Serving as a Visiting Fellow at the LSE Centre for WPS
Updated: Jun 1, 2020
Beginning in late April last year I had the opportunity to be a Visiting Fellow at the London School of Economics and Politics at the Centre for Women, Peace and Security. It was my first extended visit to London, and my only time living out of the United States! While a Visiting Fellow I had the privilege of networking with some amazing feminists in the UK. I also had the opportunity to offer a workshop for the LSE WPS MA students with Toni Haastrup who was also a Visiting Fellow at the same time as me. One of the most exciting aspects of the visit for me, was the panel I organized in May to reflect on best practices for including sexual orientation and gender identity in WPS initiatives.
Toni Haastrup in our workshop
The prompt for our workshop was to think about how knowledge about WPS is constructed - where does it come from and who is centred? Toni challenged students to think about what WPS canon is, and is supposed to be. For my part of the workshop I approached the workshop as an opportunity to think with the students about SOGI inclusion vs Queering WPS. I also reflected on how I think of my positionality as a queer lesbian feminist writing about this in academic spaces and also talking about this in WPS spaces. Together we hoped to challenged the students to start thinking about what they now consider to be the WPS canon/whether one exists.
Kimberlé Crenshaw giving her keynote
Over the summer I was also able to attend a number of other events sponsored by the Centre, check out the LSE library and hang out in the Department of Gender Studies (one floor above the Centre). One of the coolest events over the summer as the #IntersectionalityAt30, a day long celebration of Kimberlé Crenshaw's work. It was such a joy to be in the room with so many amazing scholars celebrating Crenshaw's work. It was also amazing to see Crenshaw speak who brought laughter to a room full of grateful feminists. I will not forget the energy in that room!
As I prepare for my upcoming talk about how to bridge LGBTQ organizations in WPS work at the Transitional Justice Institute at Ulster University for the WPS@20 series, I am reminded of all the important insights offered by the panel at the LSE in May. I include the description of the 'Sexual Orientation and Gender Identity as Part of the WPS Project' event below, and the link to a podcast recording of the panel here.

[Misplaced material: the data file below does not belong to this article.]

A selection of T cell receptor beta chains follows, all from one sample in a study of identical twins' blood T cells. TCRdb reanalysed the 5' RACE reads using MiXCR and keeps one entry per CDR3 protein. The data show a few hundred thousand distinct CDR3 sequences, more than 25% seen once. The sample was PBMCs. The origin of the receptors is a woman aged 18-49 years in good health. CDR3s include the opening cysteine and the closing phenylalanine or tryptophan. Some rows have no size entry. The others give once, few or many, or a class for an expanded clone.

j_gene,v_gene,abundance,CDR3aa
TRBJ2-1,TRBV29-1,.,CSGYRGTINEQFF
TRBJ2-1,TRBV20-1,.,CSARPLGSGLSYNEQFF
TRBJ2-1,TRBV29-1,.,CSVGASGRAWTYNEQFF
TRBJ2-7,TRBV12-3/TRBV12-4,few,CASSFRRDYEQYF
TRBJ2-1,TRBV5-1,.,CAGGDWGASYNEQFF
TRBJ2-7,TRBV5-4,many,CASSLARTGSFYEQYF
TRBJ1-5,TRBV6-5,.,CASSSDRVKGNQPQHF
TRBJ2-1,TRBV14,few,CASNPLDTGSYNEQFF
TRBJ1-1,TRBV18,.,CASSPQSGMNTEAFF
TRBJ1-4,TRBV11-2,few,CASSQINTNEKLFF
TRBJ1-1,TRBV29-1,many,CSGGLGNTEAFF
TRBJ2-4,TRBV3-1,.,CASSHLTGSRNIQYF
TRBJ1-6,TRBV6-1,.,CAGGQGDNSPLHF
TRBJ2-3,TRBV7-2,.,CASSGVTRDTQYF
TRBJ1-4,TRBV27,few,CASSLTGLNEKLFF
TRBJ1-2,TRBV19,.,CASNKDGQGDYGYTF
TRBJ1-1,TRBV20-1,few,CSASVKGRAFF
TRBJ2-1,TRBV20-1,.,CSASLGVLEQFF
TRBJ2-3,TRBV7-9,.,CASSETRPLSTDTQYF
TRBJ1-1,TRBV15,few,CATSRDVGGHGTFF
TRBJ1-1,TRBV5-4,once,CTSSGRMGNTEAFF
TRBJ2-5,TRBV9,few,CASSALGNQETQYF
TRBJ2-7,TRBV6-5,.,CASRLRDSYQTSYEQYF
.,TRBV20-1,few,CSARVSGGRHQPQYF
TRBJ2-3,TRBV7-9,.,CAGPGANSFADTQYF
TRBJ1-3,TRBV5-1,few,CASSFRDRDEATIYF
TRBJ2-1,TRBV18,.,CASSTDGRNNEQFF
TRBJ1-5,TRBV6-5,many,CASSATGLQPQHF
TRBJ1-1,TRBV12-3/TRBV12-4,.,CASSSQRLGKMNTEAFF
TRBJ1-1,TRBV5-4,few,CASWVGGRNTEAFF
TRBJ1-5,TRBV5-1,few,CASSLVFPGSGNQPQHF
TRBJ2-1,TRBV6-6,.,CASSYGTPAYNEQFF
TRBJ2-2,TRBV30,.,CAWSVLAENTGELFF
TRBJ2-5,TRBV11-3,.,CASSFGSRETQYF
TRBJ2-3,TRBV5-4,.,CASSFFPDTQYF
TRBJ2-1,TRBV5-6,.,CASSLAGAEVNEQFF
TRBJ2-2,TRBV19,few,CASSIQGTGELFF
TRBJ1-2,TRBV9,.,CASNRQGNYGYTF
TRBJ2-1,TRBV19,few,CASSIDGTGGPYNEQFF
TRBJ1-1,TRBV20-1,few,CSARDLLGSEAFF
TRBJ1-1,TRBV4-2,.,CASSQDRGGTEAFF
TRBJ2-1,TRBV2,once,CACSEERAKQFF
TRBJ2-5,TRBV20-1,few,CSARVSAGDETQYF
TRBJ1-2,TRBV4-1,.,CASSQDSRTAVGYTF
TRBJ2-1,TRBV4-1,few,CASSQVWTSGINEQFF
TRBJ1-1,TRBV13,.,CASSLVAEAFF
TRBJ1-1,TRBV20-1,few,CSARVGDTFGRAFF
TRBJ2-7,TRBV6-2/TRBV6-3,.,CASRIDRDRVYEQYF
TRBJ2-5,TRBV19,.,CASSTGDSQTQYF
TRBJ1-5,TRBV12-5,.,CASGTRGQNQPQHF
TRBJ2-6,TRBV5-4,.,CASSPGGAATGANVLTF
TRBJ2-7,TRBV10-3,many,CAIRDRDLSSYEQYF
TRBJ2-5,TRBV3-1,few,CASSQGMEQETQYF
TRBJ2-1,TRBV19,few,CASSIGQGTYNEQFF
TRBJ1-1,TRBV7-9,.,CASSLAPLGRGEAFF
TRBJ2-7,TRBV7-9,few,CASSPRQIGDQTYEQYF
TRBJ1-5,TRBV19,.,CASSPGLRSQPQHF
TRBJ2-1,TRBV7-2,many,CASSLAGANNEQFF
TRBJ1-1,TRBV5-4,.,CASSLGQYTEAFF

Sexual Orientation and Gender Identity as Part of the WPS Project
Tuesday 28 May 2019 6:30pm to 8:00pm
This panel provides an opportunity to consider the inclusion and collaboration with LGBTQ individuals in the WPS agenda. What does it mean to include LGBTQ organisations in peace and security worK? How can WPS actors address sexual orientation and gender identity as a part of a more complete gender analysis?
This panel bridges conversations between LGBTQ actors and WPS actors while also reflecting on how best to continue to do so in the future. This panel builds on ideas addressed in the LSE WPS Working paper Sexual Orientation and Gender Identity as a part of the WPS Project.
ABOUT THE SPEAKERS
Nour Abu-Assab is co-founder and co-director of the Centre for Transnational Development and Collaboration (CTDC). Nour is a queer Palestinian feminist sociologist, who was awarded a PhD in Sociology in 2012 from the University of Warwick. Nour has a number of publications around identities, sexualities, migration, post-colonialism and methods of decolonising and has a forthcoming book in the making under the title: Queering Ethnicities and Nationalisms.
Henri Myrttinen is Head of Gender and Peacebuilding at International Alert. Henri is a Centre for Women, Peace and Security Advisory Board member.
Jamie J. Hagen is the James N. Rosenau Post-Doctoral Fellow with the International Studies Association for 2018-2019 as well as an affiliated scholar with the Pembroke Center at Brown University. She is a Visiting Fellow at the Centre for Women, Peace and Security.
Marsha Henry (chair) is Interim Director of the Centre for Women, Peace and Security and Associate Professor at the Department of Gender Studies, LSE.